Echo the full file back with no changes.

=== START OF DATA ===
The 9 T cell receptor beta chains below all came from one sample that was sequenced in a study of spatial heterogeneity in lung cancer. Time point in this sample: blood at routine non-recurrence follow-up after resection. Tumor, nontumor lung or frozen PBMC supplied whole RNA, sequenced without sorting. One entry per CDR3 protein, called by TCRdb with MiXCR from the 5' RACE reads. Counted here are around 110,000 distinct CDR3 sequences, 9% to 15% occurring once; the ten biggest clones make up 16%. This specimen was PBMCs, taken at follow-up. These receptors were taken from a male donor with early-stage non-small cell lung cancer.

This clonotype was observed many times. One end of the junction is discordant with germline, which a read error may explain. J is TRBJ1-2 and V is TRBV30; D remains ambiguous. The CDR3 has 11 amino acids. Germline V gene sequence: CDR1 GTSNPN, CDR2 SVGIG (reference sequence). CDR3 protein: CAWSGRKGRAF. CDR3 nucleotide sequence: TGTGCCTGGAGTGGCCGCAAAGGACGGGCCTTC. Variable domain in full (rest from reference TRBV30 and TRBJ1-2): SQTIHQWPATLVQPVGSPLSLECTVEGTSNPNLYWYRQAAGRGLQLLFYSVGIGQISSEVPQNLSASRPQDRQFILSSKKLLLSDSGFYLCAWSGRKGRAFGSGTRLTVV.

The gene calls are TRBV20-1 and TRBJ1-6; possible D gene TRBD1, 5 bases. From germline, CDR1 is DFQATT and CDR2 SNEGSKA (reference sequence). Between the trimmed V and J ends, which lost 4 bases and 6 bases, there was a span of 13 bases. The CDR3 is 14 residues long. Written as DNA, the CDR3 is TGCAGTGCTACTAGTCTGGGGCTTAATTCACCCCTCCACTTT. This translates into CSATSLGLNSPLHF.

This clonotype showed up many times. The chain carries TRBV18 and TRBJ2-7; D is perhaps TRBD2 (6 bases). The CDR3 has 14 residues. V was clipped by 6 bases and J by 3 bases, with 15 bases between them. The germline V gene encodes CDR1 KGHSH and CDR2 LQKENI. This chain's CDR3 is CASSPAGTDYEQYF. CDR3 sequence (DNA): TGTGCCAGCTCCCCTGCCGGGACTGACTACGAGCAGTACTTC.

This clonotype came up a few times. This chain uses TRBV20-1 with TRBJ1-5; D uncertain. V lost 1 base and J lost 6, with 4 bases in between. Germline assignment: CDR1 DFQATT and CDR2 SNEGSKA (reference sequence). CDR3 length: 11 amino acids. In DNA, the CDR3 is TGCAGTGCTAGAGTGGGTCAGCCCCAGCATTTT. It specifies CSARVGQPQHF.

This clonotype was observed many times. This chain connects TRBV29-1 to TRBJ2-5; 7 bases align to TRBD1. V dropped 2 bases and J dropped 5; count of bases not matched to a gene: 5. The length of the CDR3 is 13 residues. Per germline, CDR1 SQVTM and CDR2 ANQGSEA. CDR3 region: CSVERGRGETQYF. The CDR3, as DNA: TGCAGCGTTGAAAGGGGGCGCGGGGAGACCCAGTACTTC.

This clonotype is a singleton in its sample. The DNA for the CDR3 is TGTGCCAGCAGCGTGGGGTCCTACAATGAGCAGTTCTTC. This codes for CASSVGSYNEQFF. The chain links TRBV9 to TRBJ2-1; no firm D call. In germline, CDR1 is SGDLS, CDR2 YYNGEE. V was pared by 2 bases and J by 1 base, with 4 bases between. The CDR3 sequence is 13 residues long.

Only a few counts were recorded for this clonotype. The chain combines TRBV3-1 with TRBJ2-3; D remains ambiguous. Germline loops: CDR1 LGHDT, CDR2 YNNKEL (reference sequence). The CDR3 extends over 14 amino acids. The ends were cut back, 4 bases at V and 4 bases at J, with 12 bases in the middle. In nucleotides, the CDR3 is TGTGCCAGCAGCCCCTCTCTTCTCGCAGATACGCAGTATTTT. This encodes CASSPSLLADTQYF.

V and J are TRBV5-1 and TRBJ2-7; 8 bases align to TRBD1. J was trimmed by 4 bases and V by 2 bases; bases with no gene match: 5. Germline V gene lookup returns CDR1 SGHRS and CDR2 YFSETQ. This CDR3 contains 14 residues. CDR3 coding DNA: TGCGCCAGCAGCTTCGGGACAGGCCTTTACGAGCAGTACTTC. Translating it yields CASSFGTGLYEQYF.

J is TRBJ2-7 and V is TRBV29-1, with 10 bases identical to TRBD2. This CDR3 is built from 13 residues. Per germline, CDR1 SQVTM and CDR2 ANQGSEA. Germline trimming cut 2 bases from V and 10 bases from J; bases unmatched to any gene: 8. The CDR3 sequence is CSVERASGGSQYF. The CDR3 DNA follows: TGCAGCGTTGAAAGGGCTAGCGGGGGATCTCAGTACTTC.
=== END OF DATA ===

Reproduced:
The 9 T cell receptor beta chains below all came from one sample that was sequenced in a study of spatial heterogeneity in lung cancer. Time point in this sample: blood at routine non-recurrence follow-up after resection. Tumor, nontumor lung or frozen PBMC supplied whole RNA, sequenced without sorting. One entry per CDR3 protein, called by TCRdb with MiXCR from the 5' RACE reads. Counted here are around 110,000 distinct CDR3 sequences, 9% to 15% occurring once; the ten biggest clones make up 16%. This specimen was PBMCs, taken at follow-up. These receptors were taken from a male donor with early-stage non-small cell lung cancer.

This clonotype was observed many times. One end of the junction is discordant with germline, which a read error may explain. J is TRBJ1-2 and V is TRBV30; D remains ambiguous. The CDR3 has 11 amino acids. Germline V gene sequence: CDR1 GTSNPN, CDR2 SVGIG (reference sequence). CDR3 protein: CAWSGRKGRAF. CDR3 nucleotide sequence: TGTGCCTGGAGTGGCCGCAAAGGACGGGCCTTC. Variable domain in full (rest from reference TRBV30 and TRBJ1-2): SQTIHQWPATLVQPVGSPLSLECTVEGTSNPNLYWYRQAAGRGLQLLFYSVGIGQISSEVPQNLSASRPQDRQFILSSKKLLLSDSGFYLCAWSGRKGRAFGSGTRLTVV.

The gene calls are TRBV20-1 and TRBJ1-6; possible D gene TRBD1, 5 bases. From germline, CDR1 is DFQATT and CDR2 SNEGSKA (reference sequence). Between the trimmed V and J ends, which lost 4 bases and 6 bases, there was a span of 13 bases. The CDR3 is 14 residues long. Written as DNA, the CDR3 is TGCAGTGCTACTAGTCTGGGGCTTAATTCACCCCTCCACTTT. This translates into CSATSLGLNSPLHF.

This clonotype showed up many times. The chain carries TRBV18 and TRBJ2-7; D is perhaps TRBD2 (6 bases). The CDR3 has 14 residues. V was clipped by 6 bases and J by 3 bases, with 15 bases between them. The germline V gene encodes CDR1 KGHSH and CDR2 LQKENI. This chain's CDR3 is CASSPAGTDYEQYF. CDR3 sequence (DNA): TGTGCCAGCTCCCCTGCCGGGACTGACTACGAGCAGTACTTC.

This clonotype came up a few times. This chain uses TRBV20-1 with TRBJ1-5; D uncertain. V lost 1 base and J lost 6, with 4 bases in between. Germline assignment: CDR1 DFQATT and CDR2 SNEGSKA (reference sequence). CDR3 length: 11 amino acids. In DNA, the CDR3 is TGCAGTGCTAGAGTGGGTCAGCCCCAGCATTTT. It specifies CSARVGQPQHF.

This clonotype was observed many times. This chain connects TRBV29-1 to TRBJ2-5; 7 bases align to TRBD1. V dropped 2 bases and J dropped 5; count of bases not matched to a gene: 5. The length of the CDR3 is 13 residues. Per germline, CDR1 SQVTM and CDR2 ANQGSEA. CDR3 region: CSVERGRGETQYF. The CDR3, as DNA: TGCAGCGTTGAAAGGGGGCGCGGGGAGACCCAGTACTTC.

This clonotype is a singleton in its sample. The DNA for the CDR3 is TGTGCCAGCAGCGTGGGGTCCTACAATGAGCAGTTCTTC. This codes for CASSVGSYNEQFF. The chain links TRBV9 to TRBJ2-1; no firm D call. In germline, CDR1 is SGDLS, CDR2 YYNGEE. V was pared by 2 bases and J by 1 base, with 4 bases between. The CDR3 sequence is 13 residues long.

Only a few counts were recorded for this clonotype. The chain combines TRBV3-1 with TRBJ2-3; D remains ambiguous. Germline loops: CDR1 LGHDT, CDR2 YNNKEL (reference sequence). The CDR3 extends over 14 amino acids. The ends were cut back, 4 bases at V and 4 bases at J, with 12 bases in the middle. In nucleotides, the CDR3 is TGTGCCAGCAGCCCCTCTCTTCTCGCAGATACGCAGTATTTT. This encodes CASSPSLLADTQYF.

V and J are TRBV5-1 and TRBJ2-7; 8 bases align to TRBD1. J was trimmed by 4 bases and V by 2 bases; bases with no gene match: 5. Germline V gene lookup returns CDR1 SGHRS and CDR2 YFSETQ. This CDR3 contains 14 residues. CDR3 coding DNA: TGCGCCAGCAGCTTCGGGACAGGCCTTTACGAGCAGTACTTC. Translating it yields CASSFGTGLYEQYF.

J is TRBJ2-7 and V is TRBV29-1, with 10 bases identical to TRBD2. This CDR3 is built from 13 residues. Per germline, CDR1 SQVTM and CDR2 ANQGSEA. Germline trimming cut 2 bases from V and 10 bases from J; bases unmatched to any gene: 8. The CDR3 sequence is CSVERASGGSQYF. The CDR3 DNA follows: TGCAGCGTTGAAAGGGCTAGCGGGGGATCTCAGTACTTC.